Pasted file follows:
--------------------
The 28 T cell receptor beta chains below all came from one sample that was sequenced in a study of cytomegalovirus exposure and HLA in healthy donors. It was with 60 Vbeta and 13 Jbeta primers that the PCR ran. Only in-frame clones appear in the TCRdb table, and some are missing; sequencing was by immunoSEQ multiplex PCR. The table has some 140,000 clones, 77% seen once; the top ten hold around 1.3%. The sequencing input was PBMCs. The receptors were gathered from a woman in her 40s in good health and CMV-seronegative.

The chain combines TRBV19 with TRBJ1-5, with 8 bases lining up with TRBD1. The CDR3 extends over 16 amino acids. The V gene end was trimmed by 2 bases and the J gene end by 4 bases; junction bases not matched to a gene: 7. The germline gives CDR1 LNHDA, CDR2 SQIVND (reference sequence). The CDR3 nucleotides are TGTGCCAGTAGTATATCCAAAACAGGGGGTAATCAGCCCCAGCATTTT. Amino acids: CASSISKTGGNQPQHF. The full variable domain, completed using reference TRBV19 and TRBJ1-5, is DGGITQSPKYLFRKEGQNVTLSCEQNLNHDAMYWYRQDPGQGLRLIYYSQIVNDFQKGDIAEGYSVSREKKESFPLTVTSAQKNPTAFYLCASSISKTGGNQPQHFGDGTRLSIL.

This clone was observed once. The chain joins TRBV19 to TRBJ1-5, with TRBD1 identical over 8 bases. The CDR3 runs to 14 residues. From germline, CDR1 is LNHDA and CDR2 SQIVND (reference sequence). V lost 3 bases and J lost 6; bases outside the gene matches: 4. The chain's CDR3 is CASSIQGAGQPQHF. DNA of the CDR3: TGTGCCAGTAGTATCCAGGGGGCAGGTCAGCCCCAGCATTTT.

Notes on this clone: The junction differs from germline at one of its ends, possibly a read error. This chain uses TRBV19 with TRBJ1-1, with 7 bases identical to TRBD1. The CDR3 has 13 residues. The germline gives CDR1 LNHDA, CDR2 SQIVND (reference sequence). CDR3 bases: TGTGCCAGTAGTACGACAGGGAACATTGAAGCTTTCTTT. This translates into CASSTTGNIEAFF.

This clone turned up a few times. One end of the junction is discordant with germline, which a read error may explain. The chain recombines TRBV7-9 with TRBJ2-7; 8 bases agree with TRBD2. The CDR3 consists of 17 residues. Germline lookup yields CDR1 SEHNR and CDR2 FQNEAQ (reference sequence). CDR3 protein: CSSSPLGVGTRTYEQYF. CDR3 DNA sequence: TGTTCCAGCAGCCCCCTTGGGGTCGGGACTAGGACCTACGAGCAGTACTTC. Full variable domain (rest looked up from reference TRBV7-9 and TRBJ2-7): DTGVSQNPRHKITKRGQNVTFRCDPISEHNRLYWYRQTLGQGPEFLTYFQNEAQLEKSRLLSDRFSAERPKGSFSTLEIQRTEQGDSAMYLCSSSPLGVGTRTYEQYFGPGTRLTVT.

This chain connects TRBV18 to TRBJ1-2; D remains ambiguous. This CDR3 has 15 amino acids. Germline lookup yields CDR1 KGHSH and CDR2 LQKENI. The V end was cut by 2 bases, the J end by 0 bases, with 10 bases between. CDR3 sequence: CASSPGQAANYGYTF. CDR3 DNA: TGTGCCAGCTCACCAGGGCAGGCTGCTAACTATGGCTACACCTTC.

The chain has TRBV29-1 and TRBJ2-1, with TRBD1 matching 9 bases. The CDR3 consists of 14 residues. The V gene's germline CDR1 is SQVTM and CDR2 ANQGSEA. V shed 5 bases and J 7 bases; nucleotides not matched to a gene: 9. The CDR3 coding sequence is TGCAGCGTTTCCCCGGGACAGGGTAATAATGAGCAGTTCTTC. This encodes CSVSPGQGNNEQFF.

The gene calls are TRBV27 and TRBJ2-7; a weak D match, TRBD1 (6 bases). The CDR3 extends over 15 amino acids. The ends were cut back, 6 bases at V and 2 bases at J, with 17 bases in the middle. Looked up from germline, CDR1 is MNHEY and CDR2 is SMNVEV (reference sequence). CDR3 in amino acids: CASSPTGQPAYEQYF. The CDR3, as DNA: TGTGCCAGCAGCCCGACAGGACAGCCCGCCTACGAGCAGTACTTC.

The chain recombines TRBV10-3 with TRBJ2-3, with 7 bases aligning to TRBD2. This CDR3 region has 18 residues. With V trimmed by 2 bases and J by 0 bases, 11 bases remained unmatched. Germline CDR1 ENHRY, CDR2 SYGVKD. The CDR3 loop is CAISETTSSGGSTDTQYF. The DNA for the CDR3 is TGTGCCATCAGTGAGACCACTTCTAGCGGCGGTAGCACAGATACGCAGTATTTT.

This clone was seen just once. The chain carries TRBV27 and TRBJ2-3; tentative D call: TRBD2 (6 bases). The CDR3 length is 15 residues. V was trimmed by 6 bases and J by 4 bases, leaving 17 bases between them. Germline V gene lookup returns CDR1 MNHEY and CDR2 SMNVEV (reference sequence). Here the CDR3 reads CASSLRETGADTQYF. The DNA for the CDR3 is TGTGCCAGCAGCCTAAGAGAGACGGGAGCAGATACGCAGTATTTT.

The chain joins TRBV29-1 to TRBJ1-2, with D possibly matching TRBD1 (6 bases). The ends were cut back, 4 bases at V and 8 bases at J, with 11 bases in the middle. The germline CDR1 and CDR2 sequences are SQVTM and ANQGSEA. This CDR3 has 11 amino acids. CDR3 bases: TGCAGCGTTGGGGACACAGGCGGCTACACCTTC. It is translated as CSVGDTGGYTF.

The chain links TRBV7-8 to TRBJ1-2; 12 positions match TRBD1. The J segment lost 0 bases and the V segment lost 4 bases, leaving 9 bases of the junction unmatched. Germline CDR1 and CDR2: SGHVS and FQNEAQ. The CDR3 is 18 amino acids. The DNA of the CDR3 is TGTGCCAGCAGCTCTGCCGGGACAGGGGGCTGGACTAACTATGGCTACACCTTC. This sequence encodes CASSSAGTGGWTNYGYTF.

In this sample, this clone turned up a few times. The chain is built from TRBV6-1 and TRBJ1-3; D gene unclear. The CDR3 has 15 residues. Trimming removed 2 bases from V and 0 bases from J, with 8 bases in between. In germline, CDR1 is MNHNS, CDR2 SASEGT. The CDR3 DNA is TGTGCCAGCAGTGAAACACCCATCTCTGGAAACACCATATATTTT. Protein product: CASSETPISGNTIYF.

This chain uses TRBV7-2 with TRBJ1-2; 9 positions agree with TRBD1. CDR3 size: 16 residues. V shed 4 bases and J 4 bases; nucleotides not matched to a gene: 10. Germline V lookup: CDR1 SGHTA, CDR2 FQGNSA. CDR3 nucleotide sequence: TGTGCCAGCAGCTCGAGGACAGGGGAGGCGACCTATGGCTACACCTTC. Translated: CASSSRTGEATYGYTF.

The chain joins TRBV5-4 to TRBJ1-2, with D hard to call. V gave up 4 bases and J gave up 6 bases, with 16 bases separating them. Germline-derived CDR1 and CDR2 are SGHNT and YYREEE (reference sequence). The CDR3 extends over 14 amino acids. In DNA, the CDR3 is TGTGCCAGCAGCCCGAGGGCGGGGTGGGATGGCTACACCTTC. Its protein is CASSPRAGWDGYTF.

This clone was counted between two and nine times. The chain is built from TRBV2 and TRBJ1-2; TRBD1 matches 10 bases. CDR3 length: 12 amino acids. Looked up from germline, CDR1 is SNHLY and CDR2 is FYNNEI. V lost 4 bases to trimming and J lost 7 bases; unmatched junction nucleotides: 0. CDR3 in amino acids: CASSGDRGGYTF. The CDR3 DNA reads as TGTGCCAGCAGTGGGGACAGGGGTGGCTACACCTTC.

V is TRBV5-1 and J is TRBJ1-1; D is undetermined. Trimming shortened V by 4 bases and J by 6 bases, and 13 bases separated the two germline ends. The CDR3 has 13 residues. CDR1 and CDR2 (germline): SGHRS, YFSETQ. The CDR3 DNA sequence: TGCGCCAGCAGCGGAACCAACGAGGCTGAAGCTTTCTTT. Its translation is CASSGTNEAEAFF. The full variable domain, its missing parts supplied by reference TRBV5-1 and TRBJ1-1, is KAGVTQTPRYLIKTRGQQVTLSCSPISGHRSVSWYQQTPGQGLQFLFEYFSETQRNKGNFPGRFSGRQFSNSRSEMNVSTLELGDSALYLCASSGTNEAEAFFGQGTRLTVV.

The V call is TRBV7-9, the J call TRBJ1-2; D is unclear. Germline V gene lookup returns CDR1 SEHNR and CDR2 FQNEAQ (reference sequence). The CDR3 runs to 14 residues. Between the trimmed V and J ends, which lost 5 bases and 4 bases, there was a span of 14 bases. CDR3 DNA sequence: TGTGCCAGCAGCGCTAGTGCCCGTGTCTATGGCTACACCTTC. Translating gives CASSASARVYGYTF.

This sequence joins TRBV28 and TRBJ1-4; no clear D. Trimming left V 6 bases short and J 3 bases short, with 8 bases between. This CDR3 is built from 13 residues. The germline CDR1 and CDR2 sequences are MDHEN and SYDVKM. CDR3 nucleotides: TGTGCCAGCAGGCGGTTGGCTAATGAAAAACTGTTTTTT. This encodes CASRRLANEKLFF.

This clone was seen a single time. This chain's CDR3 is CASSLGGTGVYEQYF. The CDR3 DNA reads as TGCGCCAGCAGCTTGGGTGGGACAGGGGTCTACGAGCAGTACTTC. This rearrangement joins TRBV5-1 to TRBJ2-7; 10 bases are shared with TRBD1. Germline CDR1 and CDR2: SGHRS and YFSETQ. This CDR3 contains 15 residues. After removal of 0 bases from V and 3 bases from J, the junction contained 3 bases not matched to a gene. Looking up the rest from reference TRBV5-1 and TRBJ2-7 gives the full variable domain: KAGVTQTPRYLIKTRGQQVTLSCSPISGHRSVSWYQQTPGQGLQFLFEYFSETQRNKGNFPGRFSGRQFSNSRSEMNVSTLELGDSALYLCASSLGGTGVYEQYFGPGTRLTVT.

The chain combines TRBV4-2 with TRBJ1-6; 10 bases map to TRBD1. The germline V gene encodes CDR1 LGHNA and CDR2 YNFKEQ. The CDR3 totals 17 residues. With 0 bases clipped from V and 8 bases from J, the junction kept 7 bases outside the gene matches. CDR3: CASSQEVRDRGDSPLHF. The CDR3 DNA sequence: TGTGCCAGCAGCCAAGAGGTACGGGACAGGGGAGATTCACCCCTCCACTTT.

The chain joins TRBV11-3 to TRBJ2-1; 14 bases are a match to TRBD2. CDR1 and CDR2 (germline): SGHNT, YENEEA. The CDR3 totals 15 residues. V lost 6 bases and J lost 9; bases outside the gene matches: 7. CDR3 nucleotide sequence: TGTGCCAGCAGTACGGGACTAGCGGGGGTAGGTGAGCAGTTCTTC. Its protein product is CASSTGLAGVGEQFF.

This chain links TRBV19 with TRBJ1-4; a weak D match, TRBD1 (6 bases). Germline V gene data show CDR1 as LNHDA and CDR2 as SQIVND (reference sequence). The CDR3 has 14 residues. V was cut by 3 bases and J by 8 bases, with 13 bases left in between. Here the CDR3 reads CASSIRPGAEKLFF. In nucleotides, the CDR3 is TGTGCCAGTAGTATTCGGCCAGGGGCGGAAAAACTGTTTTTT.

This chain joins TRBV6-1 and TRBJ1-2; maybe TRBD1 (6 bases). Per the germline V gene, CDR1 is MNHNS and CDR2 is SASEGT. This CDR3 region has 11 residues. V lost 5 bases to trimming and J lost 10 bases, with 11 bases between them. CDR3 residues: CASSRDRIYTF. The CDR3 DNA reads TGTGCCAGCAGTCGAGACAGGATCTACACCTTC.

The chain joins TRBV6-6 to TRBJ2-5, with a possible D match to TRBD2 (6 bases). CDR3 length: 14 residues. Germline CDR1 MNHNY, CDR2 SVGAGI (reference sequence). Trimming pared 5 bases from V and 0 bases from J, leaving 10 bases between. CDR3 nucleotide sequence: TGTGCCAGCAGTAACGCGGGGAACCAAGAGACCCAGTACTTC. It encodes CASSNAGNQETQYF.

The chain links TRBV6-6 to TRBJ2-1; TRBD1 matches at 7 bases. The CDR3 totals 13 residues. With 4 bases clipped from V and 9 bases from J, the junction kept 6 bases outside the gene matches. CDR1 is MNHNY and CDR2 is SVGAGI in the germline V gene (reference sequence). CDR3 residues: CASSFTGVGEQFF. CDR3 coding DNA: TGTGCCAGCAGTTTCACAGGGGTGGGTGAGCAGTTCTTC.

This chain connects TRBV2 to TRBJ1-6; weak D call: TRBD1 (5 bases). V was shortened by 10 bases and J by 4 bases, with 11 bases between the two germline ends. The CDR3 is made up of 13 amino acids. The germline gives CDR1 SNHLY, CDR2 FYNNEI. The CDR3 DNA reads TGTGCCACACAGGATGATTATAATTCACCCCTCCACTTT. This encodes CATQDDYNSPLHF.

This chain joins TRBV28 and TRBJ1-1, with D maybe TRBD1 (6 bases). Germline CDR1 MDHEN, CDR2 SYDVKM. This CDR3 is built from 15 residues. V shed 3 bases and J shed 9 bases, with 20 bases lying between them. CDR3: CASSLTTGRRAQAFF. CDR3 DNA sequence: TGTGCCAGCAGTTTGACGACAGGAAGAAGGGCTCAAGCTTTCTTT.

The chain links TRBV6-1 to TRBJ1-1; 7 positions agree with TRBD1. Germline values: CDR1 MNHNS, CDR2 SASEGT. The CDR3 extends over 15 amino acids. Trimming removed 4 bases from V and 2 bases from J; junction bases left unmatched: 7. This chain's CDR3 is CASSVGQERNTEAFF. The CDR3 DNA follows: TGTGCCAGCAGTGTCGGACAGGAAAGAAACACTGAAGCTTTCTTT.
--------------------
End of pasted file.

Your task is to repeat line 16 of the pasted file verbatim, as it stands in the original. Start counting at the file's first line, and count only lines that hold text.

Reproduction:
This clone was counted between two and nine times. The chain is built from TRBV2 and TRBJ1-2; TRBD1 matches 10 bases. CDR3 length: 12 amino acids. Looked up from germline, CDR1 is SNHLY and CDR2 is FYNNEI. V lost 4 bases to trimming and J lost 7 bases; unmatched junction nucleotides: 0. CDR3 in amino acids: CASSGDRGGYTF. The CDR3 DNA reads as TGTGCCAGCAGTGGGGACAGGGGTGGCTACACCTTC.